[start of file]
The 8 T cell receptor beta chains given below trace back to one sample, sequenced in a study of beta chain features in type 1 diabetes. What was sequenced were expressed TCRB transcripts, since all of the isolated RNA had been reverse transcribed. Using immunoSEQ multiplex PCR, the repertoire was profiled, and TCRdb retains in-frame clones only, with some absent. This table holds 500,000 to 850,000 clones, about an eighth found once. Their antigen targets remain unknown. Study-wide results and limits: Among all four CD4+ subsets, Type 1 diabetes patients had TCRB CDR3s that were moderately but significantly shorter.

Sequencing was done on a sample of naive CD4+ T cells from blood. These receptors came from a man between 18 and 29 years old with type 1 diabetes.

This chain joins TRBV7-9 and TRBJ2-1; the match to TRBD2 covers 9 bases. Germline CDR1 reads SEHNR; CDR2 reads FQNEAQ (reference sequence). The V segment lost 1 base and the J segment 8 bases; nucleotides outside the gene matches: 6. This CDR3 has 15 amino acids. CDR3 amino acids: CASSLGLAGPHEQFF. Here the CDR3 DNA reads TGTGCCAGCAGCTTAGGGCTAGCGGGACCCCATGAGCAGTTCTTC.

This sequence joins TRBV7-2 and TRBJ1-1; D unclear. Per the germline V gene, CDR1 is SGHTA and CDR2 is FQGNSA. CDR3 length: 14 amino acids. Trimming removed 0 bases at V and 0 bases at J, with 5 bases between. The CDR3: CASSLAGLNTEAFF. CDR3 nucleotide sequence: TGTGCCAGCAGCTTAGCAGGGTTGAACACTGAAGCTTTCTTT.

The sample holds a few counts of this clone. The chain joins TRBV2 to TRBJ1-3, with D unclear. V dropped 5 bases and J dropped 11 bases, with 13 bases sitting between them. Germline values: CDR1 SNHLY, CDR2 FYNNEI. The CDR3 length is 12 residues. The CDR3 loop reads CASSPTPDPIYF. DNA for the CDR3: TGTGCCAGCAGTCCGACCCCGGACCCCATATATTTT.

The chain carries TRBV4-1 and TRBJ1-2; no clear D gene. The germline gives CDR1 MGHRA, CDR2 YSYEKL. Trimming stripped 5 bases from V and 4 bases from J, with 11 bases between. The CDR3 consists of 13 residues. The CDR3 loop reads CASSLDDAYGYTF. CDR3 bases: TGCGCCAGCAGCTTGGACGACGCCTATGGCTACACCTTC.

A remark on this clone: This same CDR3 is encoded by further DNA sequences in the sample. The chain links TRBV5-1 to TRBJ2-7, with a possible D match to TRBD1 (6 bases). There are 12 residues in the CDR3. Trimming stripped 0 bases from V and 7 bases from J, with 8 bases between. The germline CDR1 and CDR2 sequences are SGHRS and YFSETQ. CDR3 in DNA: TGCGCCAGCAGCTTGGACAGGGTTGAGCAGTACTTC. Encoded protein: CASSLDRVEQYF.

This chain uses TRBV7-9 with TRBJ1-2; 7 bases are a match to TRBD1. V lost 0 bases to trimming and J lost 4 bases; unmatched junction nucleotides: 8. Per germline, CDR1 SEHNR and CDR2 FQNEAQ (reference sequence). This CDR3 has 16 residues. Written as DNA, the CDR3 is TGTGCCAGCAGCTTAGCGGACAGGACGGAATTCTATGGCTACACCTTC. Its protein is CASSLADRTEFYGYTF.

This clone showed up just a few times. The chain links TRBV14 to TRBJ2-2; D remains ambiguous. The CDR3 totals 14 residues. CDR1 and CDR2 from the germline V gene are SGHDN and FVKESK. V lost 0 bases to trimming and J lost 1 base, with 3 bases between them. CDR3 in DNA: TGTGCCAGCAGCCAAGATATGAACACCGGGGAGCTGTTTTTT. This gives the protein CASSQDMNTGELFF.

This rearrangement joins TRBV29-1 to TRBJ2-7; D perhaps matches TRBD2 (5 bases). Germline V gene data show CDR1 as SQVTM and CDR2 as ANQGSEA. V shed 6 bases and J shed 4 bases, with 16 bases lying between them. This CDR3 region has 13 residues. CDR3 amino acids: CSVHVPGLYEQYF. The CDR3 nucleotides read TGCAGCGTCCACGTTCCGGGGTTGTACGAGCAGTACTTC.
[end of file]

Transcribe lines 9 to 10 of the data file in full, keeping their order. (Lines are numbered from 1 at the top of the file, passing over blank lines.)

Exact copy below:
This clone showed up just a few times. The chain links TRBV14 to TRBJ2-2; D remains ambiguous. The CDR3 totals 14 residues. CDR1 and CDR2 from the germline V gene are SGHDN and FVKESK. V lost 0 bases to trimming and J lost 1 base, with 3 bases between them. CDR3 in DNA: TGTGCCAGCAGCCAAGATATGAACACCGGGGAGCTGTTTTTT. This gives the protein CASSQDMNTGELFF.

This rearrangement joins TRBV29-1 to TRBJ2-7; D perhaps matches TRBD2 (5 bases). Germline V gene data show CDR1 as SQVTM and CDR2 as ANQGSEA. V shed 6 bases and J shed 4 bases, with 16 bases lying between them. This CDR3 region has 13 residues. CDR3 amino acids: CSVHVPGLYEQYF. The CDR3 nucleotides read TGCAGCGTCCACGTTCCGGGGTTGTACGAGCAGTACTTC.